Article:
Math CentralQuandaries & Queries


Question from Vickie, a parent:


I am not sure how to help my son figure out one of his math journal problems.
He is in third grade and this just seems a bit much for him.
They have only been working on multiplication for about 3 weeks
and just went back to school from Christmas break.
Their other homework has been about arrays,
so I guess his teacher wants this answered in some sort of array.
Unfortunately I'm not sure.

The problem states: If you have 24 chairs find the total number
of ways the chairs can be arranged.

Thank you in advance for your help.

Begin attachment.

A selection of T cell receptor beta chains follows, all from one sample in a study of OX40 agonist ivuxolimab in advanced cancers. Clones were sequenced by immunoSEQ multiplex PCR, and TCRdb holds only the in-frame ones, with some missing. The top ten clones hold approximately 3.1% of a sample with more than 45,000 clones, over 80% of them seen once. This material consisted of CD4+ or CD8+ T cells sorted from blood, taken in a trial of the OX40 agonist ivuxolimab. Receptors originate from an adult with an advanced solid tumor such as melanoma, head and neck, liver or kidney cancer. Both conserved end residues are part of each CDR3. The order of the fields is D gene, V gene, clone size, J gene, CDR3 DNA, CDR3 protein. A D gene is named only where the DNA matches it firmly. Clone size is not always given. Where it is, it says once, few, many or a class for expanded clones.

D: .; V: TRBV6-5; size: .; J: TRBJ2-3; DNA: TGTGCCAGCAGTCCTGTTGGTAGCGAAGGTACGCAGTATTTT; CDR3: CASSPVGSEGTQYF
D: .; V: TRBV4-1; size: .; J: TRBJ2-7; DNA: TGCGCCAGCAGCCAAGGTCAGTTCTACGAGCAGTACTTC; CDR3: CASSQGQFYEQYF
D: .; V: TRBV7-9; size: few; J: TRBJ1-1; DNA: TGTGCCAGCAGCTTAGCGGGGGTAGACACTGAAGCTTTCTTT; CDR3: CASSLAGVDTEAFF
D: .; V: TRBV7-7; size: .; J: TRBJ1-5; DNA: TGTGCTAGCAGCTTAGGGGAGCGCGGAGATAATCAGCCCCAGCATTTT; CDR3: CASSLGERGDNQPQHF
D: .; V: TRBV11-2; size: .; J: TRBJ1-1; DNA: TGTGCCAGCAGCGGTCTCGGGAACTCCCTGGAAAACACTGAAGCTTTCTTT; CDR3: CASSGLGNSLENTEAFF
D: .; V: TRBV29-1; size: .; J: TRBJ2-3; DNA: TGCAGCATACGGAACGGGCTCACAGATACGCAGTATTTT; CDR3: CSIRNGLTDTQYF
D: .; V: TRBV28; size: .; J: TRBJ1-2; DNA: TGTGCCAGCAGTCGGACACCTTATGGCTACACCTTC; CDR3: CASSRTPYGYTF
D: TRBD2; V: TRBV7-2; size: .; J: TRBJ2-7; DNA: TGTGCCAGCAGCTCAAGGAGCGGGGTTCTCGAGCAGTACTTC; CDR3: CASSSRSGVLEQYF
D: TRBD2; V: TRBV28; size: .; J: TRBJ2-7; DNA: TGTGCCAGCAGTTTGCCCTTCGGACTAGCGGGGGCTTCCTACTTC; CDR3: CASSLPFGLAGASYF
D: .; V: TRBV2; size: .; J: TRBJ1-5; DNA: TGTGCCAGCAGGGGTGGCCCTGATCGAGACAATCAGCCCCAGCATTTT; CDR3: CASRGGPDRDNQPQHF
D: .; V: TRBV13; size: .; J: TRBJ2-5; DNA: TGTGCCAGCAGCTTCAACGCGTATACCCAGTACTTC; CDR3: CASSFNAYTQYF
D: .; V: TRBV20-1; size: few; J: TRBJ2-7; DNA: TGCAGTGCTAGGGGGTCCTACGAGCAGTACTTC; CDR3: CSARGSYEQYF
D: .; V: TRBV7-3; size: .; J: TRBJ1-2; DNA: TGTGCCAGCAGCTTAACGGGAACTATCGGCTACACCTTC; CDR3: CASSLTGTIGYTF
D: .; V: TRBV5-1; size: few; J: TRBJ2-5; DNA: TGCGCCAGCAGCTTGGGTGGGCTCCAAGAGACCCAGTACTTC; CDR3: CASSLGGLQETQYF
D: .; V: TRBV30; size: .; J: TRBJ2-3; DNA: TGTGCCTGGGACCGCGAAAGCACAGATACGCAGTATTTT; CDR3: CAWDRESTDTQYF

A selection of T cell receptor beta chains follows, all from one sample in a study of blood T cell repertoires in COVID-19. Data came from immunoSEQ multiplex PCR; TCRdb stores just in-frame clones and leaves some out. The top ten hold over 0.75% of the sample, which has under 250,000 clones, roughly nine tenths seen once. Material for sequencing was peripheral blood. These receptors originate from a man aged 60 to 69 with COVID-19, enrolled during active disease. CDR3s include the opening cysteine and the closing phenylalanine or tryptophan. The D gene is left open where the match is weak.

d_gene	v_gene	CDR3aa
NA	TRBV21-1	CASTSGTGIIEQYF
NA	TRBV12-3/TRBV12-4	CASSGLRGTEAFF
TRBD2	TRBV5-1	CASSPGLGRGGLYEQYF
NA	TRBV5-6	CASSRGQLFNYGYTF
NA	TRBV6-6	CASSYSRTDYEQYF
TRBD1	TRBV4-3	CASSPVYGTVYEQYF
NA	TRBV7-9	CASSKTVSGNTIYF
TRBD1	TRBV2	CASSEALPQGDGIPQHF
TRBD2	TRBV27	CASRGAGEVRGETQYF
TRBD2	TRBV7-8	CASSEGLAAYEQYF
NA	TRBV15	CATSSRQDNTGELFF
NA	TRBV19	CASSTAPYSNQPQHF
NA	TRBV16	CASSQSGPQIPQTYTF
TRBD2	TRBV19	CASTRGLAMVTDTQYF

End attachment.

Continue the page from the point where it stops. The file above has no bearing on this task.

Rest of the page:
Hi Vickie,

The (perhaps unwritten) assumption is that they will be arranged in a rectangular array, N equal rows of M chairs. So for six chairs the answer would be

1 x 6    1x6


2 x 3    2x3


3 x 2    3x2

6 x 1    6x1

-that is, four ways. At this level a certain amount of experiment [can we put them in rows of five? Let's try...] is encouraged. Informal looking for patterns is also good.

You should be able to see how this ties in with factoring, equal division of candies, etc.

Good Hunting!



I would have your son experiment, as RD says, with physical objects. Perhaps 24 pennies or candies or Cheerios. The task is then to arrange them in rows so that each row has the same number of "chairs". When you find an arrangement (array) record it by writing it as RD did, (the number of rows) x (the number of columns).



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